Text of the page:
Most mergers are a bad idea.In 2008, the New Yorker’s economics writer James Surowieki wrote that one study of 700 mergers revealed that only 17% “created real value.” More than half “destroyed” it. Another study found that under 25% of 1990s-era mergers “generated excess returns on investment.”
When mergers DO make sense, it’s usually for one reason: the two companies make the same product and merging creates one company with the market share of two and, after reducing redundancies, the costs of less than two.
We think this kind of merger will eventually happen between Yahoo and AOL, which are both turning into media companies that could benefit from increased scale and reduced overhead.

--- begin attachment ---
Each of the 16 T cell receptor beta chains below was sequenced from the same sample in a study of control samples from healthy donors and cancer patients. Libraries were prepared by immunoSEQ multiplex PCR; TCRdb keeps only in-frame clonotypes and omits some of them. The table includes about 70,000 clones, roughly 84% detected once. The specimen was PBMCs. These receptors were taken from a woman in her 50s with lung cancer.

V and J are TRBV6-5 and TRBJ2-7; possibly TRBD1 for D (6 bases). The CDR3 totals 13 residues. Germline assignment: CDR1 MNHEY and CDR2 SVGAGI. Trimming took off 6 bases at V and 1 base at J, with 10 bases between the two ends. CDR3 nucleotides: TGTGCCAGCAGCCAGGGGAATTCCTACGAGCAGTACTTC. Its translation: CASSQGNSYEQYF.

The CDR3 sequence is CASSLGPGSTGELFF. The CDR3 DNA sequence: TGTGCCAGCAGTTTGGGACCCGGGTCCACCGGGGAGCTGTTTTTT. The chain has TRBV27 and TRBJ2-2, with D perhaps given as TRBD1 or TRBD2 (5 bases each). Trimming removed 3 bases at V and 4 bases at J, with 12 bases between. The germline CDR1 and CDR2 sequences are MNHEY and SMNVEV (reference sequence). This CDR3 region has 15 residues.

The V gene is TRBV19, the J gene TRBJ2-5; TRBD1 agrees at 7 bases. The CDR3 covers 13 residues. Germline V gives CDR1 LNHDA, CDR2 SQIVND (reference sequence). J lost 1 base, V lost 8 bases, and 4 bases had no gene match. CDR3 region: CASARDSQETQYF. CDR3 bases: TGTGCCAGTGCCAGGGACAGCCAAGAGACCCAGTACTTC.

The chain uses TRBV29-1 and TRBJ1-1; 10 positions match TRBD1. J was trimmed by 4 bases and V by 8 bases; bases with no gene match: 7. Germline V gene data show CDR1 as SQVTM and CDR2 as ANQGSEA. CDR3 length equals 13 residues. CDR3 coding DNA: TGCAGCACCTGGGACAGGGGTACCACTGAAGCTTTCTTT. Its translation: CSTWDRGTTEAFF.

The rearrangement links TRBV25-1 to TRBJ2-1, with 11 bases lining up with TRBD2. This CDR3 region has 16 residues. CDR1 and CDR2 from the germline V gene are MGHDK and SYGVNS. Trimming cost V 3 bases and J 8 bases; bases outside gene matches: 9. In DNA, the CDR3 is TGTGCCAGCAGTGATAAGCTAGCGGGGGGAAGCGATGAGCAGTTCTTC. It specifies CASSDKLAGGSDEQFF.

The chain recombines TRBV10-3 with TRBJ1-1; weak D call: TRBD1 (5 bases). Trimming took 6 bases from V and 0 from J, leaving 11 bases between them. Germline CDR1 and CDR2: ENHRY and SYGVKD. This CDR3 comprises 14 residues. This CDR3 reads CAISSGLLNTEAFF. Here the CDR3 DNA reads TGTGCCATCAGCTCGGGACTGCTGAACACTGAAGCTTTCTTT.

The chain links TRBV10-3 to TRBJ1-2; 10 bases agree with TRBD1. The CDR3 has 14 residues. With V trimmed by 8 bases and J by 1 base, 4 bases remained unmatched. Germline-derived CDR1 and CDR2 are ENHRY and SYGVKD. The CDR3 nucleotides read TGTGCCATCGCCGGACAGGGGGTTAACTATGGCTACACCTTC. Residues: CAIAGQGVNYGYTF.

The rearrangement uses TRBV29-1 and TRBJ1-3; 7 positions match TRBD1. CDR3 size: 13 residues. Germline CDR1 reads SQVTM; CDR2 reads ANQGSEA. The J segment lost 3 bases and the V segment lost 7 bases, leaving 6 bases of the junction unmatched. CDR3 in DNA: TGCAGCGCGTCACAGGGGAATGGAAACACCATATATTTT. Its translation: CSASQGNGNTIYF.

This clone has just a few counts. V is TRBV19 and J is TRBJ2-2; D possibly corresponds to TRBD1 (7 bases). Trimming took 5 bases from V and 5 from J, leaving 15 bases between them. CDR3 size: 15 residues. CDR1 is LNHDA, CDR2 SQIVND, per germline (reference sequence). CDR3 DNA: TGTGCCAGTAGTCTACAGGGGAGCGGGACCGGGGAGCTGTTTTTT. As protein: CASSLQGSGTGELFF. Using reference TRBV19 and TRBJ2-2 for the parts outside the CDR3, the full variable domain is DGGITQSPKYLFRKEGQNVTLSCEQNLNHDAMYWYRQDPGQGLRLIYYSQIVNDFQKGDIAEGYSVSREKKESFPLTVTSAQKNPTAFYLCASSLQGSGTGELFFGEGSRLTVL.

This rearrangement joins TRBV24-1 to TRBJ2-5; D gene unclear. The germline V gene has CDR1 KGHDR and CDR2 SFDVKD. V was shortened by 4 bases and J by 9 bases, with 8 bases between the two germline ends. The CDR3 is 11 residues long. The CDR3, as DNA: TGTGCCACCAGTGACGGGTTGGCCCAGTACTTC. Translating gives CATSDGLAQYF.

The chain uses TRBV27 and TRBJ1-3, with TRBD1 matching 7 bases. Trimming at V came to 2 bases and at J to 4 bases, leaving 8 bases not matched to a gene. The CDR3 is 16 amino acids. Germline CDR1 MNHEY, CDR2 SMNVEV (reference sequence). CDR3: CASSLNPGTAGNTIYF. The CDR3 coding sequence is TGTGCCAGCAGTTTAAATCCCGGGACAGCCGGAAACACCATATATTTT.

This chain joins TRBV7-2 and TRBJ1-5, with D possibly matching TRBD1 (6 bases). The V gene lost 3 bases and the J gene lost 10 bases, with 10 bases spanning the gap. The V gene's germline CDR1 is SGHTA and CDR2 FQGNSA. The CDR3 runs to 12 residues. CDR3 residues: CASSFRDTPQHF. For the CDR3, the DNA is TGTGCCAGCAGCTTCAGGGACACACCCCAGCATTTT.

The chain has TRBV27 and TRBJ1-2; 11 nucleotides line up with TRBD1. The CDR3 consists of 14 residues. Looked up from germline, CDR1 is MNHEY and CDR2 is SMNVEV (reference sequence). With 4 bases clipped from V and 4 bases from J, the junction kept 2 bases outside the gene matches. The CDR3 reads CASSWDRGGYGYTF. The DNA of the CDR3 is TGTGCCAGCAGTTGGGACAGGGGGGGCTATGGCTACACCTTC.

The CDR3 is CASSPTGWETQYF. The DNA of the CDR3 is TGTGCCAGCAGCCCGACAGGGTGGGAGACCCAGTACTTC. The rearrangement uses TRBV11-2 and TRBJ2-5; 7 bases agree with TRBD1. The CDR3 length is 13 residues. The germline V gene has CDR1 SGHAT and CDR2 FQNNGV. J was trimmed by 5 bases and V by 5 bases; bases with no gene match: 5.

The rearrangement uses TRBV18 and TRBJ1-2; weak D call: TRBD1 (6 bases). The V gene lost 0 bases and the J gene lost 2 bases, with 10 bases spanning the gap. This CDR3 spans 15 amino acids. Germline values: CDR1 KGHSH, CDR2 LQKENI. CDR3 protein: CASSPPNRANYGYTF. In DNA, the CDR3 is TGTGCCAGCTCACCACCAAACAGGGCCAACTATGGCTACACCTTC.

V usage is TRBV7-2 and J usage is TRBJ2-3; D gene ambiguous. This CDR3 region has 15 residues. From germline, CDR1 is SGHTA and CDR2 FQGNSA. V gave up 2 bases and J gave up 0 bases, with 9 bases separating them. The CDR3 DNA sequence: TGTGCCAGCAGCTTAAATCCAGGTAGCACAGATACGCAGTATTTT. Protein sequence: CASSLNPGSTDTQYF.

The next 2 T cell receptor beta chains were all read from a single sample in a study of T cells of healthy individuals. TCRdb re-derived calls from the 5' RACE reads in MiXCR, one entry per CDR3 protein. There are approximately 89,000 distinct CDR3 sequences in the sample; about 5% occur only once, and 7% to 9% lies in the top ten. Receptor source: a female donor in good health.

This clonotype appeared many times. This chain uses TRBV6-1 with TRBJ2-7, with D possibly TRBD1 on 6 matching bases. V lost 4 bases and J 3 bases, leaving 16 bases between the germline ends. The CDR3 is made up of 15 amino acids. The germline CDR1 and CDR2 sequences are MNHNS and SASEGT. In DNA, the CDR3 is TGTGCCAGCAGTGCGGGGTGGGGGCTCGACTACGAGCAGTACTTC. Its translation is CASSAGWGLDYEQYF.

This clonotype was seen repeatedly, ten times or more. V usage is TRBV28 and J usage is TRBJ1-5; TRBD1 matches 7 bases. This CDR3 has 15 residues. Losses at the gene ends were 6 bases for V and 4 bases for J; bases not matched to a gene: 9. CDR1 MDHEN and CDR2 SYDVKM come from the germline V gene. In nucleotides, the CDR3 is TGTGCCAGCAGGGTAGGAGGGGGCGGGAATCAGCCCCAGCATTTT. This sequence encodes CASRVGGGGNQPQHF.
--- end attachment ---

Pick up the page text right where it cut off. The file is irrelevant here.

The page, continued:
Here are two single-factory companies and their costs per employee. Note that the finance guy at company one has figure out a way to do the job of two people.
Here's how much each employee contributes to revenues. The sales guy at company one can't keep up with his rival.
Time to cut overhead. Who should we can? Let's keep the finance guy at company one, keep company one's lawyer (he's doing the deal) and keep ALL of the content producers. Let's can the inefficient finance people at company two and company one's under-performing sales guy.
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